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THE Chinese philosopher Laozi once said – The best leader is the one who understands people’s feelings and demands, and they hardly feel his presence. He is the one who speaks little. And when his work is finished and his purpose is achieved, they will all say, “We did it ourselves”.
In this regard, Laozi’s words mean to build mutual trust between the ruler and his people.
It is true that every ruler has his own style of running his state, irrespective of whether it is democratic, monarchical or parliamentary. However, the lesson remains in the formulation of orders. It is an art that the official needs to master, as nothing captures minds more than the kindness of the phrase.
Once upon a time, the king of an ancient kingdom issued an order to prohibit women from adorning themselves with gold and jewelry.
The reaction of the mass was startling, and they refused to obey the order, and protested in defiance.
Confronted by this situation, the king was confused about what to do in order to quell the sparks of sedition that he had created with his own hands. He ordered a meeting with the advisors and the pillars of government. During the meeting, one of them suggested rescinding the decision “in the public interest.”
Another said, “No… Rescinding is an indication of weakness and fear. We must show our strength.”
The group was divided between supporters and opposers. At that time, the king summoned the wise man of the city, and the latter was presented with the problem facing the king.
He told the king that people will not obey him if he thinks about what he wants, and not what the people want.
The king asked him, “What is to be done? Should I rescind then?”
The wise man said: “No, but issue another order explaining why adorning with gold and jewelry is not necessary for women, because they do not need such a thing, as their natural beauty is enough, and adorning with jewelries is for the ugly ones.”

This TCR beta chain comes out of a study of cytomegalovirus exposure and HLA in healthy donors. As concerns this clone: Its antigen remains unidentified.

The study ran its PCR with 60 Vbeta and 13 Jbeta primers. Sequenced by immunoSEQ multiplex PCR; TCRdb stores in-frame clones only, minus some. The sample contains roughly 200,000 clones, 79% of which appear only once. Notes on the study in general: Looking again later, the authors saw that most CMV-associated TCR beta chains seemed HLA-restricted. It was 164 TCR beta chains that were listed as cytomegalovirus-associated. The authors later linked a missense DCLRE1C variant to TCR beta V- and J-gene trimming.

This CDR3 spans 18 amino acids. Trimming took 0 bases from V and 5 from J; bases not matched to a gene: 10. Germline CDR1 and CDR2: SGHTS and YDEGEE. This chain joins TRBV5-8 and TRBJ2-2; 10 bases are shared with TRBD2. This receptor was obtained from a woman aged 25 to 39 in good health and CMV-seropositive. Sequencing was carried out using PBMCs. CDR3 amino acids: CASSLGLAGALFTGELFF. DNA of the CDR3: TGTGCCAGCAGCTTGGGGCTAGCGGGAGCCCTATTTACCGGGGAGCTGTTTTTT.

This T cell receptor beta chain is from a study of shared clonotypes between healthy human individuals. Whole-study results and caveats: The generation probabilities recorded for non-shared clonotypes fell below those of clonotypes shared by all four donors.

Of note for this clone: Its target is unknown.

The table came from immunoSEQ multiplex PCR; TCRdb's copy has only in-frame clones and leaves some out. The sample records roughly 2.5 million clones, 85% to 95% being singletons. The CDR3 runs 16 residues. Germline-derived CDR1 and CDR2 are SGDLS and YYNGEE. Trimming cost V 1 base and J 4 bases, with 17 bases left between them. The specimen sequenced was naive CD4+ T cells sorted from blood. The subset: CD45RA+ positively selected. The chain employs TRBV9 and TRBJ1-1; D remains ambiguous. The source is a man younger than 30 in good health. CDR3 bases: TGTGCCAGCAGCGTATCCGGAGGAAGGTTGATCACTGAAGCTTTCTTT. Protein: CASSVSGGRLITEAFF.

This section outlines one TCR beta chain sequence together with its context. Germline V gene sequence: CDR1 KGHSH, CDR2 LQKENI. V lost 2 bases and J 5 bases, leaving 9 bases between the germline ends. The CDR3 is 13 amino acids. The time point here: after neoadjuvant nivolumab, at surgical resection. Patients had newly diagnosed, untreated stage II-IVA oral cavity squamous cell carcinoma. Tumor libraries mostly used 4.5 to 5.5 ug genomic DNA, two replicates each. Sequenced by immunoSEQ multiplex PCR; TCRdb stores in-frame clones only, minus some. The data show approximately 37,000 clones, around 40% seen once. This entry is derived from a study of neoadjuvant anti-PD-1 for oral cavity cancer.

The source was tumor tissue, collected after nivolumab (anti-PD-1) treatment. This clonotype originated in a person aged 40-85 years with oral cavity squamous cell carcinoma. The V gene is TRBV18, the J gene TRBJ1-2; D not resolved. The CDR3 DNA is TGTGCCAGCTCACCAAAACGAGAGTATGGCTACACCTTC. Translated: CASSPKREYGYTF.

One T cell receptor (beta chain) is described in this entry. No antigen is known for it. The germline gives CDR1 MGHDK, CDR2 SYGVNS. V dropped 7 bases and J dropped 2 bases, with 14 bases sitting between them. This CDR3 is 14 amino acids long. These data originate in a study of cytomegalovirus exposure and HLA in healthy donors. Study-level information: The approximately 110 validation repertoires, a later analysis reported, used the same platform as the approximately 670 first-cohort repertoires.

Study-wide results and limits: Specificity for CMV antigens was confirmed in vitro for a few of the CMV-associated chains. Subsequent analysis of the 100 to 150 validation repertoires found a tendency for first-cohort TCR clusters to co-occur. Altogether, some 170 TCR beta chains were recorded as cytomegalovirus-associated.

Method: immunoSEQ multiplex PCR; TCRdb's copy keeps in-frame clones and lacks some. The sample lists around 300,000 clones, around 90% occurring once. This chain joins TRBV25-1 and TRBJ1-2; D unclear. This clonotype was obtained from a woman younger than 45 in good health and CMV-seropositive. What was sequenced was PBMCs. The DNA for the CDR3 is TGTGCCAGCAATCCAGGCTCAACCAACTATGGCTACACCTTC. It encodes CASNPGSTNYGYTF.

The king acted on the advice of the wise man and issued the decision. Within just a few hours, the women gave up adornment. Each one of them began to look at herself as beautiful, and realized they did not need adornment and jewelry.
The next day, the wise man told the king, “People obeyed you when you thought with their minds, and you understood their interests through the window of their feelings.”
The king did not back down from his decision, but the shrewd wise man changed his direction, thereby quelling a massive opposition that almost opened the gates of hell to the government and the state, divided the people and would have led to unbearable consequences.
Therefore, the lesson from the story is that having incompetent advisors is the most dangerous for a ruler, especially if they put their interests before the affairs of the state and use their powers to maximize their role. Successful administration requires the art of choosing efficient aides and assistance, and also knowing how people think and what they want, which is what the Chinese Philosopher said 2,600 years ago.
There are many countries that fall into the trap of advisors and officials who do not possess prudence in implementing the decision, and formulate the matter according to what they see and not what serves the government and the state.
This is due to the fact that the success of a state based on cheating cannot continue. A cheater manages his failure by obscuring the message of the government, and does not see the goals that serve the leader who has a clear and specific message in his mind, and a vision for the future.
In fact, he does not realize how to reach the end point, and so he uses helpers who work to prepare the right ground to reach the goal.
There is a saying by Napoleon Bonaparte – “We do not rule people unless we show them the future; a leader trades with hope.”
That is why Allah says in the Qur’an – “And their matter is consultation among them…” And the Messenger Prophet Muhammad (PBUH) said – “The advisor is entrusted.”
The lesson, as the ancient ones said, is – “A successful leader is the one who balances the culture of leadership and its principles with the general mood of his followers.”
By Ahmed Al-Jarallah
Editor-in-Chief, the Arab Times
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